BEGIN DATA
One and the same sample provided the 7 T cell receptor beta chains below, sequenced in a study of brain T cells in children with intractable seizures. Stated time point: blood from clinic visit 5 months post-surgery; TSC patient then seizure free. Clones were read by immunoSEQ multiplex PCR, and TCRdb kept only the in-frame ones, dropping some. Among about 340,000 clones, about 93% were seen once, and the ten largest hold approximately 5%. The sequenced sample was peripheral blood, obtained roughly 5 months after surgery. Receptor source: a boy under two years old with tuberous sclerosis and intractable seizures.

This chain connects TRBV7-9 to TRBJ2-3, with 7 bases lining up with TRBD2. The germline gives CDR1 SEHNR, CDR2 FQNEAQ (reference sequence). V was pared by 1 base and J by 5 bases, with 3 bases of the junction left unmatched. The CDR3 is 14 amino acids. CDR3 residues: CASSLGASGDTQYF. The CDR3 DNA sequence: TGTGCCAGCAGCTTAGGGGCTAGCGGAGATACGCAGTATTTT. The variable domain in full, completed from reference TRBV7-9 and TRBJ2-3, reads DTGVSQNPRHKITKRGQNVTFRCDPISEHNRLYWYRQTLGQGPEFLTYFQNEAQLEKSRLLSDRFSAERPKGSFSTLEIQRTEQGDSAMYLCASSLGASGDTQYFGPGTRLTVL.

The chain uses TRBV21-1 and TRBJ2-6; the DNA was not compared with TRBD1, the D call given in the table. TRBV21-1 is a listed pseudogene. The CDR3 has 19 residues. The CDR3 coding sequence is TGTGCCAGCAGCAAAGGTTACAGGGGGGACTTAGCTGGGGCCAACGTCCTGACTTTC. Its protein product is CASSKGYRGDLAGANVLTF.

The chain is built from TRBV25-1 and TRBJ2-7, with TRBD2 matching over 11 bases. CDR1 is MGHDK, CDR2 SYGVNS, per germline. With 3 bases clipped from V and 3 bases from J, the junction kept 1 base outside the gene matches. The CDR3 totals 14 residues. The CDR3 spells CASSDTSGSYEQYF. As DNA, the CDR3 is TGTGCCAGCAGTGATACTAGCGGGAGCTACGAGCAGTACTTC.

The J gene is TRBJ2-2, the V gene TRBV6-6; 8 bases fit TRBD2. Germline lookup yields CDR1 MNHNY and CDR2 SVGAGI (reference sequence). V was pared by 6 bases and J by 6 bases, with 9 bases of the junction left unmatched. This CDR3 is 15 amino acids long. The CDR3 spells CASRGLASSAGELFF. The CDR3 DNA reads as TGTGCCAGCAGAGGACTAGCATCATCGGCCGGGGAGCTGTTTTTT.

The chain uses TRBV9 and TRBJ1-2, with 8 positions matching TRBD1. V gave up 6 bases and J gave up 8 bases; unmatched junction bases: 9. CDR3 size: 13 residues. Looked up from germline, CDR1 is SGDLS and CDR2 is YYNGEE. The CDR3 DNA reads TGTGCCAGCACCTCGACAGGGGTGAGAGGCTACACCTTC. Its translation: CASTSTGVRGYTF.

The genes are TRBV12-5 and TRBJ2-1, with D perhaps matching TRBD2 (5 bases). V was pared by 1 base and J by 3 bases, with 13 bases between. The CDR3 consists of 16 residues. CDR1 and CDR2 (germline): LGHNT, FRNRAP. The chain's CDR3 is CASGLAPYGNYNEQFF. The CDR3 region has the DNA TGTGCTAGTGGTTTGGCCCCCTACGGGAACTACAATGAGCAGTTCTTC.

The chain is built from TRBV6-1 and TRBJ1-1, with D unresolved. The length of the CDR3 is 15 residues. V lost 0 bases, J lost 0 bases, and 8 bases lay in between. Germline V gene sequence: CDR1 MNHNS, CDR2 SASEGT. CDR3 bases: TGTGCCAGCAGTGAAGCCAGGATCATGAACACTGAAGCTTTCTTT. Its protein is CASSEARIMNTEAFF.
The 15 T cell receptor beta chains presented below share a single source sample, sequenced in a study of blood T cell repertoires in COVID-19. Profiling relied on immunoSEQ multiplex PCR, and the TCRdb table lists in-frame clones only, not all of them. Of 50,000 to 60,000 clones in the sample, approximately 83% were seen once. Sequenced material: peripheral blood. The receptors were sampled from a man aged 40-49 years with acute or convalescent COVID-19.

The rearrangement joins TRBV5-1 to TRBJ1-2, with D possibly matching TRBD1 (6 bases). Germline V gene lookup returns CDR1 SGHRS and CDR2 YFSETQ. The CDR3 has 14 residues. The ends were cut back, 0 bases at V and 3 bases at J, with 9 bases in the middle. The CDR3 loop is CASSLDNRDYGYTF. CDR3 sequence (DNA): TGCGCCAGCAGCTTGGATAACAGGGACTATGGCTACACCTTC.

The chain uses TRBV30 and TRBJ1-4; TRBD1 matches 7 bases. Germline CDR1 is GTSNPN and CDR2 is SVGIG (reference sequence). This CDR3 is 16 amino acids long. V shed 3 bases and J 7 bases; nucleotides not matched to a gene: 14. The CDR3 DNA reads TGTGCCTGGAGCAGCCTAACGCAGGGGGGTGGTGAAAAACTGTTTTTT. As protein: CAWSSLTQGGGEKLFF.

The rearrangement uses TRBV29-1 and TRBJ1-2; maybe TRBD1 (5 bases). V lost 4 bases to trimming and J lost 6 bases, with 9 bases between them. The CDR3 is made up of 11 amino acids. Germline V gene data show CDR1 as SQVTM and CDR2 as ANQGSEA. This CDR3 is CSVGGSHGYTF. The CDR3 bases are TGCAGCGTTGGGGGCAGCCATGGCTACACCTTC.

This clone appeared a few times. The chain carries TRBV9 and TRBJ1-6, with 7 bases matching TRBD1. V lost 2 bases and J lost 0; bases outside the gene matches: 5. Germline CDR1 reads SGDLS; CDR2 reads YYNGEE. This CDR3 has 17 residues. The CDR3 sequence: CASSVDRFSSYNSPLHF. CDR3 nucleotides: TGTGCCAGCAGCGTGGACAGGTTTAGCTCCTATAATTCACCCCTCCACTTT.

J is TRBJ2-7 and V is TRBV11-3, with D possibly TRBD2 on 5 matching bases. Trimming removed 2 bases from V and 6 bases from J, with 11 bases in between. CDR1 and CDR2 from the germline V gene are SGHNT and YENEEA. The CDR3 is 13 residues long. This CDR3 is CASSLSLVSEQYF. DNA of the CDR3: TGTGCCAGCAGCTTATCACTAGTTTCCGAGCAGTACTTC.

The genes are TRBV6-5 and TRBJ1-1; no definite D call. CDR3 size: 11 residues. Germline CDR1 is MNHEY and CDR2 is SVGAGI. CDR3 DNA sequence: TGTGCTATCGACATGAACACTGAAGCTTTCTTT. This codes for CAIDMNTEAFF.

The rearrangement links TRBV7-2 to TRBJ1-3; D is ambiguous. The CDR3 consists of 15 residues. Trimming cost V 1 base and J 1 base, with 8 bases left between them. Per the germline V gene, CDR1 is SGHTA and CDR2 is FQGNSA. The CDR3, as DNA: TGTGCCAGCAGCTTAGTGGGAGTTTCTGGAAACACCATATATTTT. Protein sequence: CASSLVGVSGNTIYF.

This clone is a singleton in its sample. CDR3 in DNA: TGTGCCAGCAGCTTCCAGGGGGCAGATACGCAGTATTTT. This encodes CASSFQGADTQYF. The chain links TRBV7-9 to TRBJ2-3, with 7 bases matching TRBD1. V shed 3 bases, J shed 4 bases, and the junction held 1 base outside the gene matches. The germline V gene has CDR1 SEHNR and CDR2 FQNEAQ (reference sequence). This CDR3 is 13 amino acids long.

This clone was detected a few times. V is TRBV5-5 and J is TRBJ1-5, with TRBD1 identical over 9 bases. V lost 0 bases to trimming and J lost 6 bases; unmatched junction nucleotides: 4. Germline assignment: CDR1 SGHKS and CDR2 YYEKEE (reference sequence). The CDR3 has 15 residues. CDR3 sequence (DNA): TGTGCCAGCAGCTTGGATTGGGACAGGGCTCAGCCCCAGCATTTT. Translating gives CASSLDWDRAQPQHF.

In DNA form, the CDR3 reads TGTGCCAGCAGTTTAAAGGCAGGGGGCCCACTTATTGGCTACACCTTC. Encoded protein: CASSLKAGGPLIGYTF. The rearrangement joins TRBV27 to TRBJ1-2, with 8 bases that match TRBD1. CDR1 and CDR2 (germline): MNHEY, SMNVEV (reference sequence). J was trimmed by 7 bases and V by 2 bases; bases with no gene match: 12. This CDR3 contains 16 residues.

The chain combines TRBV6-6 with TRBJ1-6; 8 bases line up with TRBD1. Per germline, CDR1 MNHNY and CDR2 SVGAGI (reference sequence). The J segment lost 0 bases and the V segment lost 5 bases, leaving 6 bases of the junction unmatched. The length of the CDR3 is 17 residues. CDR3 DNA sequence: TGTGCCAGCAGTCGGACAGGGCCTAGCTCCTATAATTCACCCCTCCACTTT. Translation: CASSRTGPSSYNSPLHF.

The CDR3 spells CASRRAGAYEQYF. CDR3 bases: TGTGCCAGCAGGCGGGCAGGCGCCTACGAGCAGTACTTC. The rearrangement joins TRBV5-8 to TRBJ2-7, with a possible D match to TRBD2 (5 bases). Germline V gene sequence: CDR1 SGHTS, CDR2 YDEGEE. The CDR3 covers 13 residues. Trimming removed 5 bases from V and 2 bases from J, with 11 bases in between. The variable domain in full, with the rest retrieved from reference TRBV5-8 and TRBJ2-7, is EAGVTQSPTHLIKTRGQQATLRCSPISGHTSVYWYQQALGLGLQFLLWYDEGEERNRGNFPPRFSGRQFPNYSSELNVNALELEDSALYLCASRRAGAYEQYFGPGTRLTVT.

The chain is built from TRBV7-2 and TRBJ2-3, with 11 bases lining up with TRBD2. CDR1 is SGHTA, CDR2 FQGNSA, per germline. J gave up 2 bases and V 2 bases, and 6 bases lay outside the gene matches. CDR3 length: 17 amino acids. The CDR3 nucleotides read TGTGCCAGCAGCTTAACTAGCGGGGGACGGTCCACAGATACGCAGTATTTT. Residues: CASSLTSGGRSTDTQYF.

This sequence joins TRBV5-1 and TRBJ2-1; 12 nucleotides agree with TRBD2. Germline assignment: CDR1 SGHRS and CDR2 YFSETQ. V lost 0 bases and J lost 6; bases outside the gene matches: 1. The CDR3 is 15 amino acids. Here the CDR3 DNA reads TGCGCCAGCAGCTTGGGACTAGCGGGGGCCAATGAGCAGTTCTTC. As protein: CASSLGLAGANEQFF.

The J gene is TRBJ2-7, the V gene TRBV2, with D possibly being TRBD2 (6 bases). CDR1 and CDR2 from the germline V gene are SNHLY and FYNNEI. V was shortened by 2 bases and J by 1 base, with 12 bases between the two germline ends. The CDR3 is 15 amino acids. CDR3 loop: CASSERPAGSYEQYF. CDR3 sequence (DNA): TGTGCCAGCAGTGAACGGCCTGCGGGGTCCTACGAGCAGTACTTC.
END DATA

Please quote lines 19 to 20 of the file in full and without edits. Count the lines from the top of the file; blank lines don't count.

In DNA form, the CDR3 reads TGTGCCAGCAGTTTAAAGGCAGGGGGCCCACTTATTGGCTACACCTTC. Encoded protein: CASSLKAGGPLIGYTF. The rearrangement joins TRBV27 to TRBJ1-2, with 8 bases that match TRBD1. CDR1 and CDR2 (germline): MNHEY, SMNVEV (reference sequence). J was trimmed by 7 bases and V by 2 bases; bases with no gene match: 12. This CDR3 contains 16 residues.

The chain combines TRBV6-6 with TRBJ1-6; 8 bases line up with TRBD1. Per germline, CDR1 MNHNY and CDR2 SVGAGI (reference sequence). The J segment lost 0 bases and the V segment lost 5 bases, leaving 6 bases of the junction unmatched. The length of the CDR3 is 17 residues. CDR3 DNA sequence: TGTGCCAGCAGTCGGACAGGGCCTAGCTCCTATAATTCACCCCTCCACTTT. Translation: CASSRTGPSSYNSPLHF.